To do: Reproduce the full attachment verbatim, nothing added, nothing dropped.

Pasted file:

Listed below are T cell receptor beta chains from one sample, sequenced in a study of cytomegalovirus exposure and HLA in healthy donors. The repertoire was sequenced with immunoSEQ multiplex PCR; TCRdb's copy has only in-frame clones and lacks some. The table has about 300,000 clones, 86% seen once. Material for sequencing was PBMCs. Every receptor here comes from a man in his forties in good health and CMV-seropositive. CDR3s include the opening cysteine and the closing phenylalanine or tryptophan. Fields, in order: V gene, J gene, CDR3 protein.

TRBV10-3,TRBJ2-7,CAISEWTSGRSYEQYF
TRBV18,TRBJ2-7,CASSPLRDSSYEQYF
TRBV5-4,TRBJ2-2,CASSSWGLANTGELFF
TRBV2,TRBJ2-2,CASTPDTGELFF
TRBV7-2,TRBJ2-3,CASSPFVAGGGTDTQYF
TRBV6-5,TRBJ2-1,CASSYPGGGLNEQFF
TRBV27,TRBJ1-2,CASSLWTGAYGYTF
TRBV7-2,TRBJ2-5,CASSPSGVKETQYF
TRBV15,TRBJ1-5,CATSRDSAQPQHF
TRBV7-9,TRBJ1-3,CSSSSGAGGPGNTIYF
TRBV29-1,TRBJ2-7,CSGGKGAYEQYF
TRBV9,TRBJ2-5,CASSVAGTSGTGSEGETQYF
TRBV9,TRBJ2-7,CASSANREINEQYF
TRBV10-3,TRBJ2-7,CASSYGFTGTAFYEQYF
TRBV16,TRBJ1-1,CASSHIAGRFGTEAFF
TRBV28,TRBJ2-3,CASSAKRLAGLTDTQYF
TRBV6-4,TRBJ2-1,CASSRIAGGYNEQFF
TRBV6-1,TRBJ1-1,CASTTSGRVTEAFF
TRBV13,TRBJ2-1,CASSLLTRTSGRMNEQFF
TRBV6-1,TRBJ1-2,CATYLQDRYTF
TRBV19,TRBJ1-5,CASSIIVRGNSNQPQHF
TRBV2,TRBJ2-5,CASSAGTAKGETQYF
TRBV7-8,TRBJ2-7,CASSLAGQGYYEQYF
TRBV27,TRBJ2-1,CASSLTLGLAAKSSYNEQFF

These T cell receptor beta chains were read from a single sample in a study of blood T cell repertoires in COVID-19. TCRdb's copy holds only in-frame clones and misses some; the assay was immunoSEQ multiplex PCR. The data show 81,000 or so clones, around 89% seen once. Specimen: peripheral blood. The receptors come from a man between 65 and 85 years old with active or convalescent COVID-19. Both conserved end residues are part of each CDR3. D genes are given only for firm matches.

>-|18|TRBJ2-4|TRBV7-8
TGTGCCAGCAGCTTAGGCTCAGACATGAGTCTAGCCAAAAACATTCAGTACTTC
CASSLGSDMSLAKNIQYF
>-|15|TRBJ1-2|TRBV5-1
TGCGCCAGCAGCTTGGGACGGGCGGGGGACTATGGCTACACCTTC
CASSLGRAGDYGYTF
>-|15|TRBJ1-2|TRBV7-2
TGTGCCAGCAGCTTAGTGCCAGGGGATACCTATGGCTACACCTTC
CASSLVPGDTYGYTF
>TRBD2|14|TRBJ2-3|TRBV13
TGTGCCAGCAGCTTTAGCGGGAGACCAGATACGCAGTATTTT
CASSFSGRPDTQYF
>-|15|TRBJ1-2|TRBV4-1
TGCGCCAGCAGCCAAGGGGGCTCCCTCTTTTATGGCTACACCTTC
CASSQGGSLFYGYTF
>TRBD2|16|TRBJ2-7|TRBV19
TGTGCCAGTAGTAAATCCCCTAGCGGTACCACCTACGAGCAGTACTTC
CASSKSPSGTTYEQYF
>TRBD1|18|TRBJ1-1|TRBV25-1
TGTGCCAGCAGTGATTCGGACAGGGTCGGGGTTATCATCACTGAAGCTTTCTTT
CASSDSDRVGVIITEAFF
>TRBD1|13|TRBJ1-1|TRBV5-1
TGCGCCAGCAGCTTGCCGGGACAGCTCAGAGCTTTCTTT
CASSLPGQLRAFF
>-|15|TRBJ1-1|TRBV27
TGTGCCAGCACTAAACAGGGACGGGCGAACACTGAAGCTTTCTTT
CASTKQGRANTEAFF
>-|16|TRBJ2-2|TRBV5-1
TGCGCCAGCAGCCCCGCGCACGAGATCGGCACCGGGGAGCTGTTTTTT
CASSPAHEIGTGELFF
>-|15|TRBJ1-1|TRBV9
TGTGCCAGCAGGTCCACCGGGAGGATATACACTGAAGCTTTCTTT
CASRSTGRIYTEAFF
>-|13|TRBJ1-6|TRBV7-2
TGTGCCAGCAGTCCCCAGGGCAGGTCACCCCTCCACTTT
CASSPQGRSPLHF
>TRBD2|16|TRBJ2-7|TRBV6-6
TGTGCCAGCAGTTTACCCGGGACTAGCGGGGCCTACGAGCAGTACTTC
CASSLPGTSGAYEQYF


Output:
Listed below are T cell receptor beta chains from one sample, sequenced in a study of cytomegalovirus exposure and HLA in healthy donors. The repertoire was sequenced with immunoSEQ multiplex PCR; TCRdb's copy has only in-frame clones and lacks some. The table has about 300,000 clones, 86% seen once. Material for sequencing was PBMCs. Every receptor here comes from a man in his forties in good health and CMV-seropositive. CDR3s include the opening cysteine and the closing phenylalanine or tryptophan. Fields, in order: V gene, J gene, CDR3 protein.

TRBV10-3,TRBJ2-7,CAISEWTSGRSYEQYF
TRBV18,TRBJ2-7,CASSPLRDSSYEQYF
TRBV5-4,TRBJ2-2,CASSSWGLANTGELFF
TRBV2,TRBJ2-2,CASTPDTGELFF
TRBV7-2,TRBJ2-3,CASSPFVAGGGTDTQYF
TRBV6-5,TRBJ2-1,CASSYPGGGLNEQFF
TRBV27,TRBJ1-2,CASSLWTGAYGYTF
TRBV7-2,TRBJ2-5,CASSPSGVKETQYF
TRBV15,TRBJ1-5,CATSRDSAQPQHF
TRBV7-9,TRBJ1-3,CSSSSGAGGPGNTIYF
TRBV29-1,TRBJ2-7,CSGGKGAYEQYF
TRBV9,TRBJ2-5,CASSVAGTSGTGSEGETQYF
TRBV9,TRBJ2-7,CASSANREINEQYF
TRBV10-3,TRBJ2-7,CASSYGFTGTAFYEQYF
TRBV16,TRBJ1-1,CASSHIAGRFGTEAFF
TRBV28,TRBJ2-3,CASSAKRLAGLTDTQYF
TRBV6-4,TRBJ2-1,CASSRIAGGYNEQFF
TRBV6-1,TRBJ1-1,CASTTSGRVTEAFF
TRBV13,TRBJ2-1,CASSLLTRTSGRMNEQFF
TRBV6-1,TRBJ1-2,CATYLQDRYTF
TRBV19,TRBJ1-5,CASSIIVRGNSNQPQHF
TRBV2,TRBJ2-5,CASSAGTAKGETQYF
TRBV7-8,TRBJ2-7,CASSLAGQGYYEQYF
TRBV27,TRBJ2-1,CASSLTLGLAAKSSYNEQFF

These T cell receptor beta chains were read from a single sample in a study of blood T cell repertoires in COVID-19. TCRdb's copy holds only in-frame clones and misses some; the assay was immunoSEQ multiplex PCR. The data show 81,000 or so clones, around 89% seen once. Specimen: peripheral blood. The receptors come from a man between 65 and 85 years old with active or convalescent COVID-19. Both conserved end residues are part of each CDR3. D genes are given only for firm matches.

>-|18|TRBJ2-4|TRBV7-8
TGTGCCAGCAGCTTAGGCTCAGACATGAGTCTAGCCAAAAACATTCAGTACTTC
CASSLGSDMSLAKNIQYF
>-|15|TRBJ1-2|TRBV5-1
TGCGCCAGCAGCTTGGGACGGGCGGGGGACTATGGCTACACCTTC
CASSLGRAGDYGYTF
>-|15|TRBJ1-2|TRBV7-2
TGTGCCAGCAGCTTAGTGCCAGGGGATACCTATGGCTACACCTTC
CASSLVPGDTYGYTF
>TRBD2|14|TRBJ2-3|TRBV13
TGTGCCAGCAGCTTTAGCGGGAGACCAGATACGCAGTATTTT
CASSFSGRPDTQYF
>-|15|TRBJ1-2|TRBV4-1
TGCGCCAGCAGCCAAGGGGGCTCCCTCTTTTATGGCTACACCTTC
CASSQGGSLFYGYTF
>TRBD2|16|TRBJ2-7|TRBV19
TGTGCCAGTAGTAAATCCCCTAGCGGTACCACCTACGAGCAGTACTTC
CASSKSPSGTTYEQYF
>TRBD1|18|TRBJ1-1|TRBV25-1
TGTGCCAGCAGTGATTCGGACAGGGTCGGGGTTATCATCACTGAAGCTTTCTTT
CASSDSDRVGVIITEAFF
>TRBD1|13|TRBJ1-1|TRBV5-1
TGCGCCAGCAGCTTGCCGGGACAGCTCAGAGCTTTCTTT
CASSLPGQLRAFF
>-|15|TRBJ1-1|TRBV27
TGTGCCAGCACTAAACAGGGACGGGCGAACACTGAAGCTTTCTTT
CASTKQGRANTEAFF
>-|16|TRBJ2-2|TRBV5-1
TGCGCCAGCAGCCCCGCGCACGAGATCGGCACCGGGGAGCTGTTTTTT
CASSPAHEIGTGELFF
>-|15|TRBJ1-1|TRBV9
TGTGCCAGCAGGTCCACCGGGAGGATATACACTGAAGCTTTCTTT
CASRSTGRIYTEAFF
>-|13|TRBJ1-6|TRBV7-2
TGTGCCAGCAGTCCCCAGGGCAGGTCACCCCTCCACTTT
CASSPQGRSPLHF
>TRBD2|16|TRBJ2-7|TRBV6-6
TGTGCCAGCAGTTTACCCGGGACTAGCGGGGCCTACGAGCAGTACTTC
CASSLPGTSGAYEQYF